Overwatch is the current hotness. A highly polished objective-based shooter from Blizzard, with a diverse cast of characters and a few maps and game modes to play on. And it manages to be an interesting example of various balancing acts.
Balance is a weird topic, as there are several different balances that one needs to cover. Overwatch highlights two major areas: fairness and viability.
Competitive fairness of team compositions
From this point of view, the game is perfectly balanced. Teams can choose any character setup they want, there are no load-outs, no out-of-game mutators and no artificial ways to customise your character’s gameplay. Even more, players can swap their character mid-game. This creates a dynamic during games, where a coordinated team can adapt to their opponents and vice versa, with no situation where a team has lost “before the game has begun”.
…everything assuming equal player skill.
This is crucially different from other multiplayer games, such as League of Legends or DotA 2 (in competitive ranked, you can’t pick duplicate champions / heroes or one that has been already chosen by your opponents), Counter Strike (the two factions have access to different weapons) or Magic: the Gathering (different deck selection).
Competitive fairness of objectives
Overwatch has asymmetric maps. Balancing them such that either side has a 50% chance to win will be complicated, especially when attempting to do that at every skill level. Counter Strike solves that by having both teams play both sides of the map. Overwatch will have to keep tabs of their metrics and a close look on what might push one side to have an advantage over the other and make sure it doesn’t ruin the experience.
Why would you want to have 50% win rate? Because you do not want players to lose hope if they see they are playing as the disadvantaged side. While some players might be boldened by the scenario, others will not want to play in such situations. A 50-50 environment will create an arena where skill and ability to take advantage of slight mistakes will eventually win.
Now this is where balance becomes extremely tricky. Making certain that every character in the game is not only playable, but also not too strong or too weak, is not easy. Humans are highly subjective beings. Many of us like badass heroes, or attractive ones, and will skew our choices in that direction. High level players will, however, prefer what is most likely to win them the game.
Developers must keep an eye out for discrepancies at every skill level. If a hero is not being chosen by anyone, then why have it in the game at all? A waste of development resources. But will a buff be enough to make that hero a worthwhile pick, or will it make them too strong?
There are many resources out there already, trying to understand what is strong and what isn’t, to push those that want to win further. A common occurrence among most hero-based games is having a “tier list”, where each hero is ranked according to how strong or viable they are when attempting to play at the highest level. For Overwatch, these tier lists are already out there. And they don’t always agree with each other.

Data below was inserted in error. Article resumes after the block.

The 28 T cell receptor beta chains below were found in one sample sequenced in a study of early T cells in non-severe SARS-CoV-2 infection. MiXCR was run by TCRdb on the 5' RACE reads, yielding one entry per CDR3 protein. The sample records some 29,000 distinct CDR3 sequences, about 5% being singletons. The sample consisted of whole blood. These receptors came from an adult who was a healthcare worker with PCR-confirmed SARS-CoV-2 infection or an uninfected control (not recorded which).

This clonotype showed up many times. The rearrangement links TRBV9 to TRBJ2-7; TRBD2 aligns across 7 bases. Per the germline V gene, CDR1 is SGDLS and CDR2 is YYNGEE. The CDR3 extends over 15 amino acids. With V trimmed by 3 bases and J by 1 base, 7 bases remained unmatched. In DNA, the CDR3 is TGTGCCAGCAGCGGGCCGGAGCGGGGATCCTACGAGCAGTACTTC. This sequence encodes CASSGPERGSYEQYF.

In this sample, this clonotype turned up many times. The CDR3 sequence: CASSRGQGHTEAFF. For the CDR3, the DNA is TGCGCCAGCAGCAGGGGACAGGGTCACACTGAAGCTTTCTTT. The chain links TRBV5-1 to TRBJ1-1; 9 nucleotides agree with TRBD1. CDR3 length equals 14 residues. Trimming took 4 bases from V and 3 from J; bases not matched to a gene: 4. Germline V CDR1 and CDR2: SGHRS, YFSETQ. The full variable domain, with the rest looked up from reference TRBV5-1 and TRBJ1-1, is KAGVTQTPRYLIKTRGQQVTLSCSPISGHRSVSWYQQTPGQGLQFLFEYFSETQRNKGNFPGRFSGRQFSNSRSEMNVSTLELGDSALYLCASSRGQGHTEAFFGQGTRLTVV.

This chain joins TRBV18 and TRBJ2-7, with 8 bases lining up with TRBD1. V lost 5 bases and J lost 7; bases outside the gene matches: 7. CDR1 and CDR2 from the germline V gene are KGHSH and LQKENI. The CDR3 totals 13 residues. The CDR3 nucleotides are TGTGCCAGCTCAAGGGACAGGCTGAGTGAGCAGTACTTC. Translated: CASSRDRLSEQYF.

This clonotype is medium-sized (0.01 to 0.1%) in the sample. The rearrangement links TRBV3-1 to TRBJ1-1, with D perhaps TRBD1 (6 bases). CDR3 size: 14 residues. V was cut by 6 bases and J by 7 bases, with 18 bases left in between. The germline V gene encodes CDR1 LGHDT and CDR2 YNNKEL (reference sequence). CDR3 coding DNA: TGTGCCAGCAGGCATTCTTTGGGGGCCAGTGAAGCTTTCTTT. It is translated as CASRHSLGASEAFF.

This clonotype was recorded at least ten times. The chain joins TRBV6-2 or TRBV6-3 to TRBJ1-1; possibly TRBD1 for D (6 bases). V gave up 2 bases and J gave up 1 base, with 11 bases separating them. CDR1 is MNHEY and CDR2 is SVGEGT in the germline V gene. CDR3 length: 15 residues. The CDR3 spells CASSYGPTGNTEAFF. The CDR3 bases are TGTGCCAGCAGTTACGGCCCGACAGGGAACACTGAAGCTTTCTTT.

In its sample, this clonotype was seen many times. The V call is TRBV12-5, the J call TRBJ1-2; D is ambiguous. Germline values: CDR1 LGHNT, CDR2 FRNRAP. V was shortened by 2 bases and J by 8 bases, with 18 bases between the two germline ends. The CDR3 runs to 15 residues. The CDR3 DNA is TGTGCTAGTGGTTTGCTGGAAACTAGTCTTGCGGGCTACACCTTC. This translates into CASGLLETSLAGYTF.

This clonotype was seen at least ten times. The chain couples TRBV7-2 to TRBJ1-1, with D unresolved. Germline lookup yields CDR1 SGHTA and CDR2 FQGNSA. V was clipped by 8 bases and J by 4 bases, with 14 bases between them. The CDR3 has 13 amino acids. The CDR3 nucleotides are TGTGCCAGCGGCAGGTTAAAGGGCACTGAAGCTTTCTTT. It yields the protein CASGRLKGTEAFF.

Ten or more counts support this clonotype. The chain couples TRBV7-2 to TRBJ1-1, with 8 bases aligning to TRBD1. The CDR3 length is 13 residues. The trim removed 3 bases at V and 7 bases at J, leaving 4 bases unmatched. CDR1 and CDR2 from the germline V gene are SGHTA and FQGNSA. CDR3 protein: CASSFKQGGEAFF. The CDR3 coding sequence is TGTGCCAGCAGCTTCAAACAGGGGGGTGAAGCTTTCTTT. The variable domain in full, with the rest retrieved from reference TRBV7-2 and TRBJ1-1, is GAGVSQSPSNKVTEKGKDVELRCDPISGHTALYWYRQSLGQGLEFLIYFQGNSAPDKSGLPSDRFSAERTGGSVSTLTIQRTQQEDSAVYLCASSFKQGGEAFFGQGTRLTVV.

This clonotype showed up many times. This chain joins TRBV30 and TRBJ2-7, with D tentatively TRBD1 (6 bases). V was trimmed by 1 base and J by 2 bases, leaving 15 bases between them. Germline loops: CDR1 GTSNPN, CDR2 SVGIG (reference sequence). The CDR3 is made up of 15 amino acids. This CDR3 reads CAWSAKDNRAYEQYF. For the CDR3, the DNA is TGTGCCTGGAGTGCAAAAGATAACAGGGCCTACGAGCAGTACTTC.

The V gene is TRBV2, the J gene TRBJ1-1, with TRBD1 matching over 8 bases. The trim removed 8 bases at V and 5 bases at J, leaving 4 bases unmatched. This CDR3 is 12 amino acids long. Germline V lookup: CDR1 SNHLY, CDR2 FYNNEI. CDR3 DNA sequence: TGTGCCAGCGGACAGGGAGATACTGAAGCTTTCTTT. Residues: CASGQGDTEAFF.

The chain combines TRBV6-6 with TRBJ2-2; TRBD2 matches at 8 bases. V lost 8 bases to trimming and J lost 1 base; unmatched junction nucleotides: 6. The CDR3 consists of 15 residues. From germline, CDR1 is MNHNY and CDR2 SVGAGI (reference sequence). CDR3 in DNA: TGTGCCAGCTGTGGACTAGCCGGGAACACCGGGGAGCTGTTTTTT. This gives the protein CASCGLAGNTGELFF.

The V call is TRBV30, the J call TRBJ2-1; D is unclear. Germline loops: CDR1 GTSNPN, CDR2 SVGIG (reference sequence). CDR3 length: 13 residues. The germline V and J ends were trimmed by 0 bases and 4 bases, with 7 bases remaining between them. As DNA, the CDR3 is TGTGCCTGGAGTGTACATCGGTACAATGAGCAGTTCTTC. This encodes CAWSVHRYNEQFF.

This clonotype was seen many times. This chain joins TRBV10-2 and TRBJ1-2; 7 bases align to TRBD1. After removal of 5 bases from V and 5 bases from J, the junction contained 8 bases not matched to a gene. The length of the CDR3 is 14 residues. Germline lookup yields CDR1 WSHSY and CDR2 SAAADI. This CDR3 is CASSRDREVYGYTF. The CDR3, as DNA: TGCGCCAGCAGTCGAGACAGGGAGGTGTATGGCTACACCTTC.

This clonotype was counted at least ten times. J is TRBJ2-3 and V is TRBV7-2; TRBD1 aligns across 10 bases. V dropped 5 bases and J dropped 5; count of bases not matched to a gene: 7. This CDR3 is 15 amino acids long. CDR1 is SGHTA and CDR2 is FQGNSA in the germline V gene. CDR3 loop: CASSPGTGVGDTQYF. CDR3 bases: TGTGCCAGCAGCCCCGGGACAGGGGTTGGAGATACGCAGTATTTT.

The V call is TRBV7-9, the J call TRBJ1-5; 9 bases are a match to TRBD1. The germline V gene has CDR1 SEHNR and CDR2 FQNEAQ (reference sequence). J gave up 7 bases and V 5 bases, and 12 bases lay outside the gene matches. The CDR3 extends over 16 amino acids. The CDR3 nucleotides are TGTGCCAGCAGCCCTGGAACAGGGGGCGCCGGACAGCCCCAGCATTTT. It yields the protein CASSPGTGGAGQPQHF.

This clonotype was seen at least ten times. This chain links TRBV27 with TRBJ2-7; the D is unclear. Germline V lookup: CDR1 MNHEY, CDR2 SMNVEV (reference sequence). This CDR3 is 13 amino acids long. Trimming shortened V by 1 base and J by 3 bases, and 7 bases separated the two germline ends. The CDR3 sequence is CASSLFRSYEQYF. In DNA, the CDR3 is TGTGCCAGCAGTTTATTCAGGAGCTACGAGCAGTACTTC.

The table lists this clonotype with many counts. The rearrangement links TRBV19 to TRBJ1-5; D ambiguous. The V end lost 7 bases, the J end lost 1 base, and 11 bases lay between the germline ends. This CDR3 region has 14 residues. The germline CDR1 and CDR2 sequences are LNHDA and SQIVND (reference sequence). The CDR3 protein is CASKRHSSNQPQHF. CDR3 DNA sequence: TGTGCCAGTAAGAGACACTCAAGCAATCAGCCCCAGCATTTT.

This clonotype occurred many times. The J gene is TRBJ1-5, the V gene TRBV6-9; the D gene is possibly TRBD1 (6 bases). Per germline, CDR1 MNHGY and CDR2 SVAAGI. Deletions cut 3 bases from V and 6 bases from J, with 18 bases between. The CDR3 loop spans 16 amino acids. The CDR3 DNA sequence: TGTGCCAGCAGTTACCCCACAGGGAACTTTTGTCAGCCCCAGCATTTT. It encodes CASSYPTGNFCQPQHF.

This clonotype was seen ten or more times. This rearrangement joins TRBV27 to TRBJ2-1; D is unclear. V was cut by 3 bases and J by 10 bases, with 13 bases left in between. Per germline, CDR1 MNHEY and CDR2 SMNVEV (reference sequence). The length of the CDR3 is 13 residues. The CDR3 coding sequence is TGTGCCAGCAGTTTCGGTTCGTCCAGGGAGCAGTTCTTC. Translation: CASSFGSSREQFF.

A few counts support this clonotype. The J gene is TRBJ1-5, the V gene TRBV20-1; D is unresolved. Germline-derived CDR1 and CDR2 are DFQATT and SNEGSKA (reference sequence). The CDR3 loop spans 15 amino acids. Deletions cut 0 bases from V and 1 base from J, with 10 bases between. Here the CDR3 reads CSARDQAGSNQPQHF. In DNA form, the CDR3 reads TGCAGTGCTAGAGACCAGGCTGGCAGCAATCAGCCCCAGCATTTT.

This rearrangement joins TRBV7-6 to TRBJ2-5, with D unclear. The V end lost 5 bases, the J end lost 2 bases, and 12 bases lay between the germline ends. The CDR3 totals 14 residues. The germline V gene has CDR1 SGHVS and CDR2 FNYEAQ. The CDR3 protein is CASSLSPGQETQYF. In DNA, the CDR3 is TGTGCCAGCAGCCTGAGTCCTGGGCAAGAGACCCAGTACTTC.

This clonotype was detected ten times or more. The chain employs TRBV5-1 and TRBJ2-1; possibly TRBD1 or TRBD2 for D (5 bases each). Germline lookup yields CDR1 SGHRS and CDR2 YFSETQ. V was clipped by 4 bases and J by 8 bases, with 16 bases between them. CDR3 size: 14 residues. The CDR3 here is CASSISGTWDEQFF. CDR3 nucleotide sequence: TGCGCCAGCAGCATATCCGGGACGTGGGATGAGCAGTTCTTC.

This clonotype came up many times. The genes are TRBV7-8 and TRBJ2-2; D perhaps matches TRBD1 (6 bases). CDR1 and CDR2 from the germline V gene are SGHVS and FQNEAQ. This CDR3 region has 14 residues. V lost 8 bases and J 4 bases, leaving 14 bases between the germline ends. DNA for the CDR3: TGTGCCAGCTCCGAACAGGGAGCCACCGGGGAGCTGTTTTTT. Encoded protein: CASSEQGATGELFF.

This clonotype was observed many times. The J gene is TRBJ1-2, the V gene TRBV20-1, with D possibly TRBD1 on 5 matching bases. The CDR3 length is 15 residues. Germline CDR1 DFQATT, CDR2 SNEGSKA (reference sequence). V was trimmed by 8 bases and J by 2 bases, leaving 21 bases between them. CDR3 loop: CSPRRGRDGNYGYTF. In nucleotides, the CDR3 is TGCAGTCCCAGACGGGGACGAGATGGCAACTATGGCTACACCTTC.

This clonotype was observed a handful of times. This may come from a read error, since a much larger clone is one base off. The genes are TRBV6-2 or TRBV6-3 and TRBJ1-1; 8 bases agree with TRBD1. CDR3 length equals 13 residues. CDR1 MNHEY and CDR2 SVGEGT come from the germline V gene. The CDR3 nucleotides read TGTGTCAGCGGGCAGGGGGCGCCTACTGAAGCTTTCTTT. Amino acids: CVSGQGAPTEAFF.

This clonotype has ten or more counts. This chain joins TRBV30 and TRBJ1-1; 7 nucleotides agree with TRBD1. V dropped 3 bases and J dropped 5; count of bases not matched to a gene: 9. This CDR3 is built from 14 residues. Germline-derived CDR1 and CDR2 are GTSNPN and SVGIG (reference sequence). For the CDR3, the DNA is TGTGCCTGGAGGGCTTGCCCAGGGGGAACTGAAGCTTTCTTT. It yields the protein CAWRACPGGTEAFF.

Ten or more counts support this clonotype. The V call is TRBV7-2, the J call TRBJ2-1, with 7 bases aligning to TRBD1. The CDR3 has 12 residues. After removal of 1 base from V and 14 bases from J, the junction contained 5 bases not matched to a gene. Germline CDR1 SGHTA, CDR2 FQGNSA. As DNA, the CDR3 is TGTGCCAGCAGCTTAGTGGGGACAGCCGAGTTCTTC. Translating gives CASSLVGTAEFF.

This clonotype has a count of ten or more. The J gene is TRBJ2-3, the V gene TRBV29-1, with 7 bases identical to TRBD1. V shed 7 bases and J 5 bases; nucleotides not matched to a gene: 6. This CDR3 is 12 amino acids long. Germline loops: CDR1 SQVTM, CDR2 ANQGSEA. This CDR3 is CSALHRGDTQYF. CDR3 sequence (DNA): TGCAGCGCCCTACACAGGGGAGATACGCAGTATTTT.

Problems start to arise when everyone agrees on what is bad. And, if play statistics corroborate those ideas, changes need to be made. And those changes will inevitably bring about a need for an updated tier list. Force makes an interesting point on how developers do balance and, while I don’t agree completely, it is always worth remembering that Blizzard has more information on what everyone plays than the players themselves. Unless they’re not tracking that, but that would not be smart.
But having some heroes not be viable is also a design decision. Bringing them back into viability can be a breath of fresh air for many players, as they will now have reasons to try a different way of playing the game, one they wilfully avoided due to its rumoured relative weakness. Constant flow of changes means an ever enjoyable game (do not quote me on that. It is based purely on anecdotal experience. Research required).
This post did not take in consideration further complications, such as heroes that are very strong in niche scenarios, but weak in the rest. Or that some ultimates (strongest abilities of heroes) might be impacting some hero stats much more than the rest of their kit. Or so many more elements of the game.
This post is an introduction to the idea of multiple avenues of balance in a competitive multiplayer game. My research is looking for ways in which designers can embrace computational intelligence (AI) to make better games, and understanding what needs to be balanced and what does not is crucial to this task.
Also, at the end of the day, remember to enjoy what you’re playing. It’s a game and it’s meant for fun, unless you’re at the highest level. At that point, I wish you the best of luck in finding and abusing the strongest tools the designers left you. But remember, in Overwatch, your opponents have access to the very same tools.
I’d love to know your opinions on this! Agree with me? Disagree with me? Do share your view in the comments below.